By Dave Masterson
It’s been around a month since I left the U.S. and I already have a boatload of stories to tell. It goes without saying that I’ve been having a wonderful time.
After flying into Edinburgh and learning that British Airways lost one of my bags, I took the train up to St. Andrews to spend the night with my friend Sam.
My first encounter with a Scotsman came when I sat across from Mike on the train. A friendly businessman around 50, he immediately gathered that I was an American and followed the usual pleasantries by asking whom I was voting for in the election.
Apparently, the Scots and Brits have no qualms about discussing politics in polite conversation. At least half the people I have met have asked me the same question or inquired as to whether I own a gun.
When I explain that I don’t, and that it is quite a process to own a gun in New York, they seem a bit shocked and said, “I thought everyone in America owns a gun,” to which I responded, “No, that’s just Texas.”
Many of the Brits I talk to are also quite surprised that I’m from New York, as “I don’t sound like it,” but I was kind of expecting that. If our ideas of how the Brits speak derive from watching Monty Python or Ricky Gervais, then their impressions come from watching The Sopranos or Goodfellas.
However, I’ve been a bit disturbed that more than a few Brits have not known that New York is a state, let alone understood the concept of a state. That’s right. I had to explain what the state part of the United States of America was to my three flatmates.
That being said, nearly every European I have met has been extremely friendly and polite. Upon learning that I was turning 21, my flatmates insisted on throwing me a party. They went all out, buying banners, balloons, a card and cake.
Most of us are living with “freshers,” who are 17 or 18 years old, though you wouldn’t know it.
It’s hard to nail down exactly what makes them seem much older.
Perhaps it’s because they cook and clean without complaint, exude friendliness, and seem to always have their head about them (even while intoxicated).
I have a sneaking suspicion that they are more mature because they are given more responsibility at a younger age, but I doubt the lawmakers who drafted the Drinking Act of 1984 would agree with me.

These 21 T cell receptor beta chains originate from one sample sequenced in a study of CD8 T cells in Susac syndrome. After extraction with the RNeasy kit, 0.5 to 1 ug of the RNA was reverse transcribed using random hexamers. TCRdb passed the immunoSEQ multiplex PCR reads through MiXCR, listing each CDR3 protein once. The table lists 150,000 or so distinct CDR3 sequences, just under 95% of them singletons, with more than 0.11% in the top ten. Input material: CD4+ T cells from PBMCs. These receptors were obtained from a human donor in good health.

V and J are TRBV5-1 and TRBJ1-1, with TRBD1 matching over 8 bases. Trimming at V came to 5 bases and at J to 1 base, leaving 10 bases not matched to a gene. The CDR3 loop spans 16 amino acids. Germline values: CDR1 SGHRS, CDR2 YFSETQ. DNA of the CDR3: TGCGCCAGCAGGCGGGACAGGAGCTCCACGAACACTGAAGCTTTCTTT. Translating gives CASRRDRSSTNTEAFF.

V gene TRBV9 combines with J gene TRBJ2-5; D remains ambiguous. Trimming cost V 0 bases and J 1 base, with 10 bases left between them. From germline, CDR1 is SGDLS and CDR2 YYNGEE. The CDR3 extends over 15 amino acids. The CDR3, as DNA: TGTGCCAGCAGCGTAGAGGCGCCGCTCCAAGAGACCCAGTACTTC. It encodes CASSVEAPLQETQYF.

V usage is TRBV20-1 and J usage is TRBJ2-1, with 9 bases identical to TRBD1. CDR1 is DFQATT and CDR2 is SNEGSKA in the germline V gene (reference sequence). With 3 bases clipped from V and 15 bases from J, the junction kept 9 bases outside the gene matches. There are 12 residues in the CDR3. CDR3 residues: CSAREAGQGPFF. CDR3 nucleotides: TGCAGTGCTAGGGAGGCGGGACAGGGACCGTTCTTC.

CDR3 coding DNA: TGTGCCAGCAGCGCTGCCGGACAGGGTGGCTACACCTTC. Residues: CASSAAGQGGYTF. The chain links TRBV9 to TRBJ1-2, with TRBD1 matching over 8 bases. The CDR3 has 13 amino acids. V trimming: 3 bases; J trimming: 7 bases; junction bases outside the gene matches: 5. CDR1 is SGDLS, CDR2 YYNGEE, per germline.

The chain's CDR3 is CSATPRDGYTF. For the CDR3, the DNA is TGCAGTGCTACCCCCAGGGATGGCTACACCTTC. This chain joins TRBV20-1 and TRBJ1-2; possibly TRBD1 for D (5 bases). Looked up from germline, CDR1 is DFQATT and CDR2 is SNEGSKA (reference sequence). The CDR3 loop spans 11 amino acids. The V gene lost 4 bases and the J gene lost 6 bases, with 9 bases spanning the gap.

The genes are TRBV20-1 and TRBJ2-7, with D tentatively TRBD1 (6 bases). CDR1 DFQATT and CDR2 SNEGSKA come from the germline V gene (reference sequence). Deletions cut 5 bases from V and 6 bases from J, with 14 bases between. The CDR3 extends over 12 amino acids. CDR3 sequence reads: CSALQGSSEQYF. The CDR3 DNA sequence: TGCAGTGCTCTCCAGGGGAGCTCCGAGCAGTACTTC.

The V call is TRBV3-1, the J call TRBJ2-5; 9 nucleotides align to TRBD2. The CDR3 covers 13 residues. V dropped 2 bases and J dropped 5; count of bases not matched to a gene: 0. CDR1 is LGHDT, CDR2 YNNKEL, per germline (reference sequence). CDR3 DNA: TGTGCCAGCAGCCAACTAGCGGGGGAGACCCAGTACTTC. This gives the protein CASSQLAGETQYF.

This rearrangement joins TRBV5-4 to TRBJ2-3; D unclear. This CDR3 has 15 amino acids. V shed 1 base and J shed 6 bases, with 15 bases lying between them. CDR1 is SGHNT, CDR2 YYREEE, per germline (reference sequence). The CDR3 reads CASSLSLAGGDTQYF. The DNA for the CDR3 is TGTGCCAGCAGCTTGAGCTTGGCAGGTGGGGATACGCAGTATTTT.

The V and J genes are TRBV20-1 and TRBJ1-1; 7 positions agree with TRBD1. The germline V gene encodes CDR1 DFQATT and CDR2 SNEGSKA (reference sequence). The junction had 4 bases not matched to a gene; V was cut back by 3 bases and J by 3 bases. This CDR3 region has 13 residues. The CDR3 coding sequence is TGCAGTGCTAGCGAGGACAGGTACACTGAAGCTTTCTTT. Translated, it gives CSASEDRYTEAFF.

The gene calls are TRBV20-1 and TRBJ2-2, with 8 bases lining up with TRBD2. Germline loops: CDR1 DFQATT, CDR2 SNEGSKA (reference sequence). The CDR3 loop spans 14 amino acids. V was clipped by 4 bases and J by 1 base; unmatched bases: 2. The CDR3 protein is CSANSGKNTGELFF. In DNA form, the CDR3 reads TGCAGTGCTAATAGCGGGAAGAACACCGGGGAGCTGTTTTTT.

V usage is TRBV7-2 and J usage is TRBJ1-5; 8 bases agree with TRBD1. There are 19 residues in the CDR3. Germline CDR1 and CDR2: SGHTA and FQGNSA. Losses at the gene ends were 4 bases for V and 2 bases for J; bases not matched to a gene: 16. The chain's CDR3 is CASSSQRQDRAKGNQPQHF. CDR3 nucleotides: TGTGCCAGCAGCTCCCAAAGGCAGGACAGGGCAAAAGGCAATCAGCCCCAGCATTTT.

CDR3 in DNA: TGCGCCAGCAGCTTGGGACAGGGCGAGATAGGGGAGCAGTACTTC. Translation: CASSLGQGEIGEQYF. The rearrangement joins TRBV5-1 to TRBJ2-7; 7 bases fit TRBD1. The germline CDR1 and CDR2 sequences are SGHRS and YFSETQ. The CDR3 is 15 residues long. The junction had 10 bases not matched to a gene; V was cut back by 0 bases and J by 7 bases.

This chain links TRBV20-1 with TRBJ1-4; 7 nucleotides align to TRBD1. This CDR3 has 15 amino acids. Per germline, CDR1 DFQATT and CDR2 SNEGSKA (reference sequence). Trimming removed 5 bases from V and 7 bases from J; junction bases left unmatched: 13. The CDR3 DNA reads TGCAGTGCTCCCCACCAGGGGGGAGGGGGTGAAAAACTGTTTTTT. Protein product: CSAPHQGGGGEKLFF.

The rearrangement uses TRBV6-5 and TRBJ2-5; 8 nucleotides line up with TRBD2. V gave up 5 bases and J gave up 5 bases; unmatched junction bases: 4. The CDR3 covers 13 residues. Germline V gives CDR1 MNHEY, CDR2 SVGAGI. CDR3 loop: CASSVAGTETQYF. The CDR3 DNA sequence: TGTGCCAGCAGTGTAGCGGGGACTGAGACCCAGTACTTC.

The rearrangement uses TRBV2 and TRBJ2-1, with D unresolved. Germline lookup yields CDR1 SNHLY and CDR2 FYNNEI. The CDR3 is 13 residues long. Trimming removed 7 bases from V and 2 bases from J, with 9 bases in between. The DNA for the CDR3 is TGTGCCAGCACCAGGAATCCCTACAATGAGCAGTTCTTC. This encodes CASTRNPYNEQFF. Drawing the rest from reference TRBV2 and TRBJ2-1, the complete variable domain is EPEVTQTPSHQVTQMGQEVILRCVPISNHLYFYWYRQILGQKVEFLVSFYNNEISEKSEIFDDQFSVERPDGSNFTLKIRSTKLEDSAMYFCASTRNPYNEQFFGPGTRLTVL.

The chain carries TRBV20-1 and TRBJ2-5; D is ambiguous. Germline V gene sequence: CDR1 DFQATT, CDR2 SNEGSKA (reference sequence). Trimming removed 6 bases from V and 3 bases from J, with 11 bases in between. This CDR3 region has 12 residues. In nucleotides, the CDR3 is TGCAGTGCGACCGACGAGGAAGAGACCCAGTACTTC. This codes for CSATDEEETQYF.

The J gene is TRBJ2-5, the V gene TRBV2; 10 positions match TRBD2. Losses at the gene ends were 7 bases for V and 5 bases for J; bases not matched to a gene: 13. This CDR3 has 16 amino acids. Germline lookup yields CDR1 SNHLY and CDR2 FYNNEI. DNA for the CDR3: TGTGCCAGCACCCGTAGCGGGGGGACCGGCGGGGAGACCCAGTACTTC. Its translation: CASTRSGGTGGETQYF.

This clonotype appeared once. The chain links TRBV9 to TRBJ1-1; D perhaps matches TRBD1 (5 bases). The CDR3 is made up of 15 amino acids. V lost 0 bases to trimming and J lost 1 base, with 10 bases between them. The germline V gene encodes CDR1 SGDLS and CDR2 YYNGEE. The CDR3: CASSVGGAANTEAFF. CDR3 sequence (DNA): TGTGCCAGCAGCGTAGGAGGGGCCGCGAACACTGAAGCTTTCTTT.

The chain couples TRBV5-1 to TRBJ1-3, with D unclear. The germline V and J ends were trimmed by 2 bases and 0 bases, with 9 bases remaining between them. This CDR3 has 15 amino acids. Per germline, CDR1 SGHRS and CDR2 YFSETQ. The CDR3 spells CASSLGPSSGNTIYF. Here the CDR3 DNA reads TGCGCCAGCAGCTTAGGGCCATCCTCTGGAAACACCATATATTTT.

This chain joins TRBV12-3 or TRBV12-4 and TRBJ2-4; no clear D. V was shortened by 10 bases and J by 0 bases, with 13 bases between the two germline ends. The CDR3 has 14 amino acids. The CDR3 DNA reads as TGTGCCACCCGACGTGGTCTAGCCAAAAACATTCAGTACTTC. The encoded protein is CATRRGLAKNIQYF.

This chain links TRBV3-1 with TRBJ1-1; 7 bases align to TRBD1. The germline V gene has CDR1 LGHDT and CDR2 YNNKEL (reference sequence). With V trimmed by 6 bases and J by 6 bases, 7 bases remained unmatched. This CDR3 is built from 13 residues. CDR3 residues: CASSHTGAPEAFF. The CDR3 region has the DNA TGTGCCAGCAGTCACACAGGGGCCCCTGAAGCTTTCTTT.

Foreigners also have an edge on us in the language department. While in Florence, my sister introduced me to three girls taking an Italian class with her. One was Swiss, another was Japanese, another Argentinean.
All of them were younger than me, yet they seemed years older. As they effortlessly switched between their native languages, Italian and English, I felt exceedingly stupid and a bit embarrassed that I could only speak English.
Four years of Spanish and four years of French in the American school system has left me with the ability to say only, “Je suis American. Parlez-vous anglais?”
After a few weeks in Europe, I’m starting to understand why Europeans have fought so many wars over land. It’s just so beautiful. I saw five or six beautiful churches in Florence that just dripped with incredible masterpieces of Renaissance art.
While they were impressive, they all seem to blend together after a while. I was far more impressed by the gorgeous Tuscan countryside I saw on the train, and the view of Florence from above the city in Boboli Gardens.
I had the same reaction in Edinburgh. While it is a beautiful medieval city with wonderful charm, it was the view from the mountain I climbed outside the city that took my breath away. The train ride along the coast from St. Andrews to York was likewise stunning.
However, I’m already starting to notice little things that we do a bit better. Apparently, the UK never got the memo that hand washing does not have to be a traumatic experience.
Every sink here has two faucets: one to burn your hands and the other to treat the burn you just got.
And while the sinks never fail to produce scalding hot water, the showers at my flat only do for about three minutes at a time, after which you risk hypothermia to rinse your hair out.
After eating amazing Italian food the first week, transitioning to English fare has been rough.
I’ve experienced bangers and mash, haggis, and blood pudding so far and didn’t finish one of them. And for the life of me, I can’t understand why they haven’t figured out how to cook a burger. It’s a pretty hard food to screw up.
Anyway, my complaints are really just humorous observations. I really have nothing to complain about; in fact, I’m overwhelmed by how blessed I am to have this experience. I miss my girlfriend and my dog, but otherwise I’m really having an incredible time. With 12 more weeks to go, I can’t wait to see what else Europe has in store for me.